I have always suspected that I might be a little bit naive when it comes to assessing all the deceit going on out there in the world. I was aware, of course, that there were some people who lie on a regular basis. But in my mind, those people were the exception.
So, The Liar in Your Life pretty much shook my belief system to its very core – and that’s exactly the reason why I loved this book and why I would recommend anyone to read it.
The myth of the “little white lies”
Right from the start Robert Feldman makes it pretty clear that “dishonesty is deeply ingrained in our everyday interactions and in our broader culture”. Lying is not the exception, it is the rule. And even worse: a rule that our society is built on. Think about advertising, elections, education or just daily social necessities. In fact, lies are so frequent that we don’t even consider them to be deception anymore.
It is common belief that some lies don’t hurt anyone. They are not intended to manipulate someone into doing something. But, as Feldman explains, the myth of the “good kind” of lie is a fairy tale: “If a lie succeeds, someone is always fooled. And, crucially, even if the target of the lie doesn’t know this, the liar does.”
Why do we lie?
“The issue we need to confront is not whether people lie to us—they do—but how much and why. Just as importantly, we need to consider why we’re so prone to believing and even embracing the deception we hear from others, as well as the lies we tell ourselves.”
Feldman’s findings reveal that people do not only lie out of greed, evasion of punishment, or some degree of insanity, but also when they want to come off as likable or as competent. The reason why people lie lies in the fact that many people shy away from conflict and disagreement. Therefore, they “mirror” the opinions of others, even if they don’t necessarily share them at all or only to a certain extent.
Another important finding is that we do not necessarily lie in order to manipulate another person (although that is, of course, what happens); we do it to manipulate ourselves. By lying we foster our own persona, or the persona we would ideally want to be. By getting others to believe our sense of self, we start believing it too. We rely on the image others have of us, so we make sure this image is a good one.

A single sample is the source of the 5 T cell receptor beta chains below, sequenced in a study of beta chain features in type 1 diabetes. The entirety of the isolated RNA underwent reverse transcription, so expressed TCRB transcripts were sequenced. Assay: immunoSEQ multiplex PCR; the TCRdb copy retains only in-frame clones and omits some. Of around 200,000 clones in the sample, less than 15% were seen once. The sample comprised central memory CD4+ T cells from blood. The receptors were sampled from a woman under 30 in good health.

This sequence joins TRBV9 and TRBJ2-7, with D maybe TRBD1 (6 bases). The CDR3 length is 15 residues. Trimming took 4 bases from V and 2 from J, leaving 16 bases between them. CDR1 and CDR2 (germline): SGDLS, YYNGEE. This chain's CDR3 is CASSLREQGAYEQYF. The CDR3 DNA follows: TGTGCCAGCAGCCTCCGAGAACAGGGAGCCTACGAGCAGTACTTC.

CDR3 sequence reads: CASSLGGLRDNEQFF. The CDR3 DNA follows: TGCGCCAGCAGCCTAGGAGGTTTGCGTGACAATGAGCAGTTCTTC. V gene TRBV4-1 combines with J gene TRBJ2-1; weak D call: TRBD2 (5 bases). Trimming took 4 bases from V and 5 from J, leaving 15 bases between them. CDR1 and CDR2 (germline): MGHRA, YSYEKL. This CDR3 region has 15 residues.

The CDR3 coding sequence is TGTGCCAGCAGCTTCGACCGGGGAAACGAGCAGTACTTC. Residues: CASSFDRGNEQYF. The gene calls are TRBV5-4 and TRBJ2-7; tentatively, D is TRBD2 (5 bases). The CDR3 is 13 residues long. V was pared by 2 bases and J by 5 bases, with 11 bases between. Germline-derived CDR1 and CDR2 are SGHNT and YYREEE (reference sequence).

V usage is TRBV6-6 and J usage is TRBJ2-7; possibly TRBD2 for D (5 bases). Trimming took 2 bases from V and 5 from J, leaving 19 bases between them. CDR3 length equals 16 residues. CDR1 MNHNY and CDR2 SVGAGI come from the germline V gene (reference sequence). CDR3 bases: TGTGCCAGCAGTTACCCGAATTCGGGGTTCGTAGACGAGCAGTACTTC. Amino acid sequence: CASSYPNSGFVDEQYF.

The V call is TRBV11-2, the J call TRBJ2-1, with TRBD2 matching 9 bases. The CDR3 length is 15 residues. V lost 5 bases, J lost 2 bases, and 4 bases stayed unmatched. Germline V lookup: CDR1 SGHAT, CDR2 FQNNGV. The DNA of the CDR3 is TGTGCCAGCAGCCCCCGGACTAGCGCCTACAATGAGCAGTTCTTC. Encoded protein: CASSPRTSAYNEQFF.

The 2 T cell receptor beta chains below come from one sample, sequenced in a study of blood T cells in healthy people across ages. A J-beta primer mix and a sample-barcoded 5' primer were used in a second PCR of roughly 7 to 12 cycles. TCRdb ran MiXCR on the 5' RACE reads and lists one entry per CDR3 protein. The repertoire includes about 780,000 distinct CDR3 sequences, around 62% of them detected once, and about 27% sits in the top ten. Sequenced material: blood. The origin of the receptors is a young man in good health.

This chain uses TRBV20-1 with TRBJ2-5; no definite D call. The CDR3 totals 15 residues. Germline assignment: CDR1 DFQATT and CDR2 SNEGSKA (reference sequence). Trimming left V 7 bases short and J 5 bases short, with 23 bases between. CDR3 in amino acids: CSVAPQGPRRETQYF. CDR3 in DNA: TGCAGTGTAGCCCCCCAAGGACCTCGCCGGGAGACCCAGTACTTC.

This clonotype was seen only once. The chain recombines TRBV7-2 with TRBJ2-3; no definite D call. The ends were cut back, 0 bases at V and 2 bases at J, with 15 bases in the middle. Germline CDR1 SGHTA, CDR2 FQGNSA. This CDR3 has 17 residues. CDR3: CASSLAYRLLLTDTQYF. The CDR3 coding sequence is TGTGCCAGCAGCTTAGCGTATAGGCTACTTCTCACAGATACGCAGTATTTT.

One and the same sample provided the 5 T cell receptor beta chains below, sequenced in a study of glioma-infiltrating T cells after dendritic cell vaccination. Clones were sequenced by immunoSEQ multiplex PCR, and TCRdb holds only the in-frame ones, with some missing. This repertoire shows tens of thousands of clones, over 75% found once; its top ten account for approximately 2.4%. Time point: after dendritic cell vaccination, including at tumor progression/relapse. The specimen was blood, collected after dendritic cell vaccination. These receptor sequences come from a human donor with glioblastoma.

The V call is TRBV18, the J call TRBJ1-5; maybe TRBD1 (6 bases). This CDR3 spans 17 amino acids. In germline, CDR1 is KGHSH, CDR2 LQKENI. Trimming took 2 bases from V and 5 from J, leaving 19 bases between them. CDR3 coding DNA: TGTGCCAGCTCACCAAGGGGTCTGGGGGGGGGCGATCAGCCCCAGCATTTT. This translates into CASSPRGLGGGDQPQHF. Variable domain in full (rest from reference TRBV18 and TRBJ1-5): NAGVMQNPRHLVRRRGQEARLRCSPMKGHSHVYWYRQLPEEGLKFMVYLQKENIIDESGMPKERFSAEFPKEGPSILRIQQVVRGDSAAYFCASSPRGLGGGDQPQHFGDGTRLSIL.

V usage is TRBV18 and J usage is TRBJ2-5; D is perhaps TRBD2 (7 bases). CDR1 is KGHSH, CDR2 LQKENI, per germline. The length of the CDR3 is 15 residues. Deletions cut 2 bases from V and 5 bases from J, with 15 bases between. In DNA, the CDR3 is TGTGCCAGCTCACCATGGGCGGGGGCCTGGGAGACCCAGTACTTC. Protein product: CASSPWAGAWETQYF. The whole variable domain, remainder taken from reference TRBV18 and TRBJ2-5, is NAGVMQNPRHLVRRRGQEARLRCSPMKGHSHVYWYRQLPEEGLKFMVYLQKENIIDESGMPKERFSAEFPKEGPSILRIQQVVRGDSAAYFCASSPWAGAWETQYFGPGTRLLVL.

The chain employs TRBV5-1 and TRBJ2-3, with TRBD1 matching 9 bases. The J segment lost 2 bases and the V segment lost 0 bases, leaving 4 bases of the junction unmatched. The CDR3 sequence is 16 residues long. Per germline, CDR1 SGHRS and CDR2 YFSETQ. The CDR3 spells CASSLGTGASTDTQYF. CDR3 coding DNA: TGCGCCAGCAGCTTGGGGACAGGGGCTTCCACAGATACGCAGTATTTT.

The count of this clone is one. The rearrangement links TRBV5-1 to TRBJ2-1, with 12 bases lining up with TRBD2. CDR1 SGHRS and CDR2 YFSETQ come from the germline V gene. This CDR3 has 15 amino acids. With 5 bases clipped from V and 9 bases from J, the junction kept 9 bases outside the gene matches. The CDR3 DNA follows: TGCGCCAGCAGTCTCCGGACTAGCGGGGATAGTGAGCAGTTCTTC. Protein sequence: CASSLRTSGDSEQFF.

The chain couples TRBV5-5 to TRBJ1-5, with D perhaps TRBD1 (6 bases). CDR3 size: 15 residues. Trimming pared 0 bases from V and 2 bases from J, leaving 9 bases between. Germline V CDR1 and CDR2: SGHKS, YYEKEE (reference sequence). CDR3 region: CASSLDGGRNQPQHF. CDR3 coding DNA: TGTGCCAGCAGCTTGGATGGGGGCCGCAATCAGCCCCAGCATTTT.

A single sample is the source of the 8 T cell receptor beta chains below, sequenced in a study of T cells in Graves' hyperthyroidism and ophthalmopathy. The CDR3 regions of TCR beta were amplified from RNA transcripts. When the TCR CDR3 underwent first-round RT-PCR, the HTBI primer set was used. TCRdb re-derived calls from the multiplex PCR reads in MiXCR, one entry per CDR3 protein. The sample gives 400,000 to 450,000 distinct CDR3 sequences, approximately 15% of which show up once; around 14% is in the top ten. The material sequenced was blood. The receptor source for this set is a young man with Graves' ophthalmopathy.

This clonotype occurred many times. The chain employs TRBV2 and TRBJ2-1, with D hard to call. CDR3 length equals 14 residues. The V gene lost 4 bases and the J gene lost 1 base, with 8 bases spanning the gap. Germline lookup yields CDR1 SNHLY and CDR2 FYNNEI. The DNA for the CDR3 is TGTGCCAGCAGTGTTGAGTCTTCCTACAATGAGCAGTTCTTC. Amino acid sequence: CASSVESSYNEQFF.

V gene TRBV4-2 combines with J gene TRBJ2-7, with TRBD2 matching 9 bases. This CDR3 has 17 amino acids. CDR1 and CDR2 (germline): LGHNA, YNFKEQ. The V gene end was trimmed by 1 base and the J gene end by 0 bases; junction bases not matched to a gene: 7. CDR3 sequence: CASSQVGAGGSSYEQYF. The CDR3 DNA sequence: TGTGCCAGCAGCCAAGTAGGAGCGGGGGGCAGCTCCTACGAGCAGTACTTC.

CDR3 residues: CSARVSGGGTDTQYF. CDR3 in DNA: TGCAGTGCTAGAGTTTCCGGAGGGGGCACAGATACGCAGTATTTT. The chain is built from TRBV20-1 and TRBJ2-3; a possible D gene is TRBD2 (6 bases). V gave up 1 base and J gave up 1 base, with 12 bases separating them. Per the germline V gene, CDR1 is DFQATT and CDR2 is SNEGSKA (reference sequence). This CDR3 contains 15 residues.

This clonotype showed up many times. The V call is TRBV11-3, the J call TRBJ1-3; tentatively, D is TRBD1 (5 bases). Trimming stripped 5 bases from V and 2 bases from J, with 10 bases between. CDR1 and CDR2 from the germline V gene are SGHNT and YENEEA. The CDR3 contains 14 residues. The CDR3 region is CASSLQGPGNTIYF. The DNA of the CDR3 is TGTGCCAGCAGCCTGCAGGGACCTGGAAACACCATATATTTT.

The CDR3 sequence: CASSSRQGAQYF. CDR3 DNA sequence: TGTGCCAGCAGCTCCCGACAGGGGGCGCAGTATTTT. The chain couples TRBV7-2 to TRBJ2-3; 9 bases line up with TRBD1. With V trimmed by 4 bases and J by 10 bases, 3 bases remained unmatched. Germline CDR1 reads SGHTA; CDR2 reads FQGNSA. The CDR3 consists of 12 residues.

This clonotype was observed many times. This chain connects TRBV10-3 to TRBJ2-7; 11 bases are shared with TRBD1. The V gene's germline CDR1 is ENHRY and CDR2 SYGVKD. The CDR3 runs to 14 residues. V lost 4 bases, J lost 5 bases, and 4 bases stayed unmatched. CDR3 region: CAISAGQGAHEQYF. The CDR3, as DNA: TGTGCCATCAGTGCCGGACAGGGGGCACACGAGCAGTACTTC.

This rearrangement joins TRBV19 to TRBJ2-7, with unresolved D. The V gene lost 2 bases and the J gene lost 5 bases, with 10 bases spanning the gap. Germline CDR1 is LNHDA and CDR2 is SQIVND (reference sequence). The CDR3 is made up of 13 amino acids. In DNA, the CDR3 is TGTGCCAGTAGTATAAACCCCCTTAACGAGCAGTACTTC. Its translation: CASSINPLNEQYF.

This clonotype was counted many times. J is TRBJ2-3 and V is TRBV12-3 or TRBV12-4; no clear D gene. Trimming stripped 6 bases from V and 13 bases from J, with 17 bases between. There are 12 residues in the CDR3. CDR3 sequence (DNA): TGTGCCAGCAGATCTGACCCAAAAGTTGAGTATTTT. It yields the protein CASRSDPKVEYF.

The liar’s advantage
Lying is easy, spotting a lie isn’t. We all are lied to on a regular basis without noticing it. If you think you can spot a liar by looking for telltale signs like the averted gaze, think again. The common belief that little eye contact indicates lying is just another one of those myths surrounding lying. In addition, our natural default setting is to assume that we aren’t being lied to. Mistrust takes up a lot of mental capacity we are, under normal circumstances, not willing to invest in the detection of lies. “We simply don’t have the cognitive capacity to consciously consider every aspect of what we encounter.”, Feldman says.
But the biggest part of the lie is that people want to believe it. We don’t notice lies because we don’t want to notice them. Most people want to think of themselves as “immune to lies”, their self-perception includes the fact that they can detect lies easily. It’s quite obvious why we are thinking that way: Nobody wants to feel like a fool. That’s why it’s easier for us to believe the lie as long as we can, instead of accepting how easy it was for another person to manipulate us. In short, we can swallow the pretty lie far easier than the ugly truth. And one of these pretty lies is to think that we have supreme lie detection skills. We are “willing accomplices” in the lies we are led to believe.
Being honest about being honest
Feldman explains that a key element of dealing with lies is understanding that a great deal of deception is well-intentioned: “No, lying is not very nice. But the truth is not necessarily very nice, either.” Still, lying is not harmless, and its impossible to anticipate the consequences a lie can have. In the end, it’s about finding a balance between honesty and deception. If we start to be more aware of the way lies work and the way our society depends on them, we could start building more truthful relationships. “Honesty may not be a perfect, universally applicable policy – but it is still the best policy.”, Feldman concludes.
If you want to find out more about lying check out the TED playlist “The truth about lying” or start by watching this TED Talk.
The best Viennese Coffee House to read this book in
After all of this bad news about people you can’t really trust, I thought I owe it to you to find the one coffee place in Vienna you can definitely trust. Barista Habib Ghulam opened his coffee place Café Latte Art in 2014. “I had the first coffee of my life in Vienna.”, he says. That was 10 years ago. Habib doesn’t only offer deliciously brewed and lovingly prepared coffee, but also the best advice a real coffee nerd could possibly desire. “Vienna has a wonderful Coffee House Culture, but unfortunately it doesn’t have a Coffee Culture.”, he says. But Habib is determined to change that. That’s why he offers Barista Workshops with special conditions for students (75 Euros, to be exact). So, don’t miss out on one of the best coffee experiences in town.
Photo credits: All images by Verena Ehrnberger